Concerns about repeat arbitrators

The issue of repeat arbitrators has not been discussed extensively in other Canadian jurisdictions. It has, however, been debated throughout the international arbitration community.

Internationally, the most significant concerns with repeat arbitrators have been impartiality and independence. These concerns may arise when a party (or type of party) or counsel repeatedly appoints the same arbitrator, or when an arbitrator is repeatedly appointed to decide related issues or similar types of claims.[1]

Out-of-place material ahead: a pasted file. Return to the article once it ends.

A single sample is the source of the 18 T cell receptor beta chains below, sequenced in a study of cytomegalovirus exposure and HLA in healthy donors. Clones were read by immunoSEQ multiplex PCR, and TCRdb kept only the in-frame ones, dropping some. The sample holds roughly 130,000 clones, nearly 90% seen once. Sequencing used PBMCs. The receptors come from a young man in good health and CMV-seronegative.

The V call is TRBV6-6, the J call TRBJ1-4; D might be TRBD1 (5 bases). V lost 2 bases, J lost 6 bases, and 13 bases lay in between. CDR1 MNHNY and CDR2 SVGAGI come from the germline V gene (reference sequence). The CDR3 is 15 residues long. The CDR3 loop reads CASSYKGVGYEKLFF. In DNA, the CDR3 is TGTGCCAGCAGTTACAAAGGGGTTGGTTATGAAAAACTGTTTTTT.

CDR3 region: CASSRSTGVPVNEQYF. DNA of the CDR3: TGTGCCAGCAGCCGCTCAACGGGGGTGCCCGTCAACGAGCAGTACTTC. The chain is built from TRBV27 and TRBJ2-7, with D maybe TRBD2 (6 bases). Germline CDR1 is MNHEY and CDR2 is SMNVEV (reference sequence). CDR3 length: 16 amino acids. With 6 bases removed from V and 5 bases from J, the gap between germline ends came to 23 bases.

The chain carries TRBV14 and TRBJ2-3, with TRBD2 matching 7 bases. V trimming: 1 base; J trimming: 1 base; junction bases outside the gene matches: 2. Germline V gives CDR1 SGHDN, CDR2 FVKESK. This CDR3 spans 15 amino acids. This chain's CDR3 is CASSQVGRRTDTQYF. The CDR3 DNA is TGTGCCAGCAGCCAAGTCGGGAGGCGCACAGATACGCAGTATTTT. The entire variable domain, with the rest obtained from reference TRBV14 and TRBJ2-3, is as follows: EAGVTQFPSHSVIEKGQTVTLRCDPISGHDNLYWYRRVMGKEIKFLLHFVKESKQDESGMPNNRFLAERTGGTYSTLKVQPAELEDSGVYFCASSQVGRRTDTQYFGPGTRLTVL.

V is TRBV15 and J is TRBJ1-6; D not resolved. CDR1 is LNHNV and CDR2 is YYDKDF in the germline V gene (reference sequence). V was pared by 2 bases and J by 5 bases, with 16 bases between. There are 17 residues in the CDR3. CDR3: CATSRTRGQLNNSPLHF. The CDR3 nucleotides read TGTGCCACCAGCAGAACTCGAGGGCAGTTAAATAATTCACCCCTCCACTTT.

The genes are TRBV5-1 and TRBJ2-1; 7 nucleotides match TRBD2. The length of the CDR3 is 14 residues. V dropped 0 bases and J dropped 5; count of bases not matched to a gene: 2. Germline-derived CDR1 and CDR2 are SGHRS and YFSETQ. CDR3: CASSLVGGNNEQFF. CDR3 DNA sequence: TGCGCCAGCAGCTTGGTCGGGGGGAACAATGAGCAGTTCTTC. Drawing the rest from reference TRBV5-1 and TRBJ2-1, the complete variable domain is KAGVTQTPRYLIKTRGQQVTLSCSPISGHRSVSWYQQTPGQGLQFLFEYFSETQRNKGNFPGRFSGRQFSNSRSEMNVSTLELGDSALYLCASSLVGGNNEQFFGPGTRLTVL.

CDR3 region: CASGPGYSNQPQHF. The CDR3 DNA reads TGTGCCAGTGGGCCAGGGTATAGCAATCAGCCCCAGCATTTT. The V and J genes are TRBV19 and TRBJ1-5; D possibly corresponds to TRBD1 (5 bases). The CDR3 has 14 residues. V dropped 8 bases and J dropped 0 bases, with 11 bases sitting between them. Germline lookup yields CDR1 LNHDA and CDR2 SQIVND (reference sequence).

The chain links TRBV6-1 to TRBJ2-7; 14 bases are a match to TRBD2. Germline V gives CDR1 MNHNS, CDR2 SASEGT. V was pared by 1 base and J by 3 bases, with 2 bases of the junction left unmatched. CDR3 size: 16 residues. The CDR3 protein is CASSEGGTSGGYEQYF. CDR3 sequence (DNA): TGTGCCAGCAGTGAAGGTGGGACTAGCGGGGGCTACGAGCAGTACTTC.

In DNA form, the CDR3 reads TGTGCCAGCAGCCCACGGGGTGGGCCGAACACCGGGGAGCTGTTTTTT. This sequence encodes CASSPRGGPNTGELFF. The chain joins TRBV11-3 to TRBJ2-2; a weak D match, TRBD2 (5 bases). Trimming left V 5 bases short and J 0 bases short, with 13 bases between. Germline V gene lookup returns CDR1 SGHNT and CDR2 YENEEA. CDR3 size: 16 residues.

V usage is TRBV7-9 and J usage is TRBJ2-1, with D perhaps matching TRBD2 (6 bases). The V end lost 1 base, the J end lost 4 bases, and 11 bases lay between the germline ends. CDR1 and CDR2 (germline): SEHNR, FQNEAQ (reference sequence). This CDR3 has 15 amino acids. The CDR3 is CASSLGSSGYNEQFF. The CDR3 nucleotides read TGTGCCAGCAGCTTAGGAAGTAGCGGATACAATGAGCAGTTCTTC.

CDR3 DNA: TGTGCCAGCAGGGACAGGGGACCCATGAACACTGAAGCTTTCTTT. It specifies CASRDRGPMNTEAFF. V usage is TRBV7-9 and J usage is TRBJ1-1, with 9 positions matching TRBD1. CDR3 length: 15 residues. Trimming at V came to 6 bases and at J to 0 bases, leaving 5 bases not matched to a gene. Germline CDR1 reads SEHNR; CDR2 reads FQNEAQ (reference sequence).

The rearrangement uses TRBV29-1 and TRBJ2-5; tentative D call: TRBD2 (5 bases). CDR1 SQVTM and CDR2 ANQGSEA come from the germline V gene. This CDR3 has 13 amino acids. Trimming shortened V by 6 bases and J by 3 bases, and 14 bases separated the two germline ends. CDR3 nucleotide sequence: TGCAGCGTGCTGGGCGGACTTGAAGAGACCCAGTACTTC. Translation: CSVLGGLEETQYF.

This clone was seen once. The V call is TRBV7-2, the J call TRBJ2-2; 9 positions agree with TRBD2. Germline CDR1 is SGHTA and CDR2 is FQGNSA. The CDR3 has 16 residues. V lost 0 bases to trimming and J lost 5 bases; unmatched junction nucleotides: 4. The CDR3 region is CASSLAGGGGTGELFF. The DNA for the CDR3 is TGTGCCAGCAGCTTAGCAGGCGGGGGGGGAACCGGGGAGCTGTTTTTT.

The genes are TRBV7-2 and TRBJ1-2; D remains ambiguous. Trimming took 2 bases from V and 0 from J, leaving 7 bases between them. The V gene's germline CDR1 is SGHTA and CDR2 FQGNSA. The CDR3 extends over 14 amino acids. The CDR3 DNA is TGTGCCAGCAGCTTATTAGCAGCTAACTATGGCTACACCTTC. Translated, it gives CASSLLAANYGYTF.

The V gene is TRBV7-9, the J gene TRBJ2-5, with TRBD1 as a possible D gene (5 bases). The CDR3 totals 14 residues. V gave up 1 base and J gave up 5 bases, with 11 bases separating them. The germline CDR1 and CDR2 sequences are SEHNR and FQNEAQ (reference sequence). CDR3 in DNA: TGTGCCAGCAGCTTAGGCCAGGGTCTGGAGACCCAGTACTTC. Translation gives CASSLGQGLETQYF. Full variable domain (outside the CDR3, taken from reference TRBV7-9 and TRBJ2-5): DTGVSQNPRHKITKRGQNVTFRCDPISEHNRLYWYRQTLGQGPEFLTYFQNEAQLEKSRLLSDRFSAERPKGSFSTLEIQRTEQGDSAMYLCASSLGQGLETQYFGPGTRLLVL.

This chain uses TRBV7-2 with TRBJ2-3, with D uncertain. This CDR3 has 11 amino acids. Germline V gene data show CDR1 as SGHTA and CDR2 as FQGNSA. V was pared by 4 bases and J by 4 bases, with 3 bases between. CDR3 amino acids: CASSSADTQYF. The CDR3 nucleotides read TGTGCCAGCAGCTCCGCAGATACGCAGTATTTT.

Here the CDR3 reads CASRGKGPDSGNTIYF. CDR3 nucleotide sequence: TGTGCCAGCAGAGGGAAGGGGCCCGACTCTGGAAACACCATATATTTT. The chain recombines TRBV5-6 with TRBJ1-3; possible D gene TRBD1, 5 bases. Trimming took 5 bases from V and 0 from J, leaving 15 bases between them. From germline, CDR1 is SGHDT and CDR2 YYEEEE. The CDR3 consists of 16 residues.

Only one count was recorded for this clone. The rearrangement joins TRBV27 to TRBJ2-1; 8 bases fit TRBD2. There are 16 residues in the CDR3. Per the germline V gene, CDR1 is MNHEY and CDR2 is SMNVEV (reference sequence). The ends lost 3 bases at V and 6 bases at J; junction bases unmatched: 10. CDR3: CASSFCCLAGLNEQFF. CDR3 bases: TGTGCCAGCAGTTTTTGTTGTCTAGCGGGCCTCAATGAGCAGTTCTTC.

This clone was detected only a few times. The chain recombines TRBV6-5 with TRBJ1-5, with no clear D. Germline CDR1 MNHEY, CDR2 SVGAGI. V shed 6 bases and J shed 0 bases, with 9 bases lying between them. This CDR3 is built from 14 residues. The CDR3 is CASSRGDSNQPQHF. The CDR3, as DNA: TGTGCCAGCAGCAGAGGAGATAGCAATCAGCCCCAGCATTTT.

In 2020, in Halliburton Company v. Chubb Bermuda Insurance Ltd.,[2020] UKSC 48, the United Kingdom Supreme Court held that an arbitrator may accept multiple appointments involving the same party, even concerning the same subject matter, as long as they make proper disclosure and a “fair-minded and informed” observer would have no concerns about their ability to be impartial. The court noted that, in some instances, the appointment of repeat arbitrators might give rise to an apprehension of bias, in which case their re-appointment would not be appropriate. Importantly, the court confirmed that the appropriateness of re-appointing a repeat arbitrator should be determined in the particular circumstances of each case. (See our blog post on the Halliburton decision here).